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You'd probably be able to start looking at the opie-client package, then started to look more depending on what software you're authenticating against.

Still if you're worried about keyloggers on a machine passwords would be the least of your problem.

You'd want to make sure all the software were legit and not just logging all network traffic.

Steve
-- Steve.org.uk

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Posted by simms (69.157.xx.xx) on Sat 4 Jun 2005 at 12:51
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password-less DSA (isn't RSA less safe?) key logins can indeed be uber-convenient, but i have to agree with a lot of folks here that having these 'free entry' tokens out there (the id_dsa.pub part) makes me nervous.

having said that, if you have to use this method there are ways of making it less vulnerable. one thing every noob should know is that you can restrict which user accounts on the server are allowed to be accessed in a 'password-less' way via its /etc/ssh/sshd_config file.
the line
AuthorizedKeysFile %h/.ssh/SOME_ORIGINAL_NAME
can be made to point to a filename which is non-default (as above), and which you will only use in the home directories of users with severely restricted privileges.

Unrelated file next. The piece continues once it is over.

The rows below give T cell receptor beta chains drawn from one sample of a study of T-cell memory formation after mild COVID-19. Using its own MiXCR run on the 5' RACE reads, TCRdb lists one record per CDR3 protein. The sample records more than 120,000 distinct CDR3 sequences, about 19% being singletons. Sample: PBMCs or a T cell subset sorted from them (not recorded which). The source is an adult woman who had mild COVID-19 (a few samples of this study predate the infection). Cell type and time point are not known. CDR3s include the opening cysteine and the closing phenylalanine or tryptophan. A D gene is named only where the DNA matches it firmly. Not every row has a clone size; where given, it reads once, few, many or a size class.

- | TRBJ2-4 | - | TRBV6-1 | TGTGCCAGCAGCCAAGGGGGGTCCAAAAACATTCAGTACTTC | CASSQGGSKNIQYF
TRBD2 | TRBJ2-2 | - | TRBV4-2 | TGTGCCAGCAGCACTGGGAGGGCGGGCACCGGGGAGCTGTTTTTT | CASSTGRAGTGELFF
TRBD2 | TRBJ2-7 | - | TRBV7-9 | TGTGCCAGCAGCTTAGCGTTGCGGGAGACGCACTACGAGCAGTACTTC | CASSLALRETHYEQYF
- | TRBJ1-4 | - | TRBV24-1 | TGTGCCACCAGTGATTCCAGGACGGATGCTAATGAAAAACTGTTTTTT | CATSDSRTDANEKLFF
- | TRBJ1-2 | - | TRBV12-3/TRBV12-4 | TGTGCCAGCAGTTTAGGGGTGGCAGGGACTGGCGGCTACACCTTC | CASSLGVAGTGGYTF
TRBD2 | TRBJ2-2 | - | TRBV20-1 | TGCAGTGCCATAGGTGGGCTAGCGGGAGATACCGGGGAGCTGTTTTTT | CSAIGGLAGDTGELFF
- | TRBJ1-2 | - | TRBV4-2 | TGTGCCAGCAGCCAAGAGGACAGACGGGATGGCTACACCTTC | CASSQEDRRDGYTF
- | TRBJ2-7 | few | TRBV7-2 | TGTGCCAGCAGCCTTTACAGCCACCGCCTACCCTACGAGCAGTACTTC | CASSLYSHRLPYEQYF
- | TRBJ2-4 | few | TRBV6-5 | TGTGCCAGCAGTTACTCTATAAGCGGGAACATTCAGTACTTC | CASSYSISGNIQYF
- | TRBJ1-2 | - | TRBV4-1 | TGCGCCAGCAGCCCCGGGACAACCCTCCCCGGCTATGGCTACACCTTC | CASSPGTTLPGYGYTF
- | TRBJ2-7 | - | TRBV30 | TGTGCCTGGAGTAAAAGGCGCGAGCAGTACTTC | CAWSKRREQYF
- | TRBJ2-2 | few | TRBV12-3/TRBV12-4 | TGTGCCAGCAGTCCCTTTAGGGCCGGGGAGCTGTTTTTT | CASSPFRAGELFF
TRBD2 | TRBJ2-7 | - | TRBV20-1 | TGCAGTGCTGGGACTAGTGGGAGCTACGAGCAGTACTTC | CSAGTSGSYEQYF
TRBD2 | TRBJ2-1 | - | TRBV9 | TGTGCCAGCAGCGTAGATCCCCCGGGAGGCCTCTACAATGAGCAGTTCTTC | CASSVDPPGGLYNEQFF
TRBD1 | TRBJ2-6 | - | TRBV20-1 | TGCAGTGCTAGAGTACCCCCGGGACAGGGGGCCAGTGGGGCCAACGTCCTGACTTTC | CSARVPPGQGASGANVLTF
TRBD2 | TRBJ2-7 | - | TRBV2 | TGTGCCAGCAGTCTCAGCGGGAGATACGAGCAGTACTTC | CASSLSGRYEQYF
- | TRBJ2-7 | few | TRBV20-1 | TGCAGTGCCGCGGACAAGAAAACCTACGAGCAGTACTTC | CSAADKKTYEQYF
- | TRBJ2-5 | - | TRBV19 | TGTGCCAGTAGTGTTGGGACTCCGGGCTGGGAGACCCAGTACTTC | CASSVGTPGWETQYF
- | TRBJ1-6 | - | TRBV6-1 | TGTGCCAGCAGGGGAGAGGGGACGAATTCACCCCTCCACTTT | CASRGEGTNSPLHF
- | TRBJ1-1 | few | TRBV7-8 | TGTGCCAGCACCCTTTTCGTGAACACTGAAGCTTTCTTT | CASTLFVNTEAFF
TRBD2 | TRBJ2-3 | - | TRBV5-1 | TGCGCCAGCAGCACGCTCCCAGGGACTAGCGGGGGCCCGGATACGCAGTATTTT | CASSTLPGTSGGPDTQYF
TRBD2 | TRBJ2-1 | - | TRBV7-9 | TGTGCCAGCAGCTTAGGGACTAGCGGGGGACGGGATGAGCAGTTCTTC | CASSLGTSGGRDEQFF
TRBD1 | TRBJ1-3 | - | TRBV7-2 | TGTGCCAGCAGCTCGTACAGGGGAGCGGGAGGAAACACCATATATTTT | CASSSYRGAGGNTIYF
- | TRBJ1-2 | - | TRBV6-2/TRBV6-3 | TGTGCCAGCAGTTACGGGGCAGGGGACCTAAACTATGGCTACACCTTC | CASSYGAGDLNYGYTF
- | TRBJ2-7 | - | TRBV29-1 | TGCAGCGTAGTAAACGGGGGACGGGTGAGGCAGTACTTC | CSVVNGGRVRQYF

while we're at it, sshd_config also contains the line PermitRootLogin that should likely be set to No unless you have a damn good reason.

finally, you can restrict which accounts can be accessed via SSH at all by explicitly listing them with
AllowUsers username

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Posted by Steve (82.41.xx.xx) on Sat 4 Jun 2005 at 13:04
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AllowUser and PermitRootLogin have already been covered in Keeping SSH Access Secure.

But the idea of limitting key access to a restricted set of accounts is a good one.

Steve
-- Steve.org.uk

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Posted by simms (69.157.xx.xx) on Sat 4 Jun 2005 at 13:36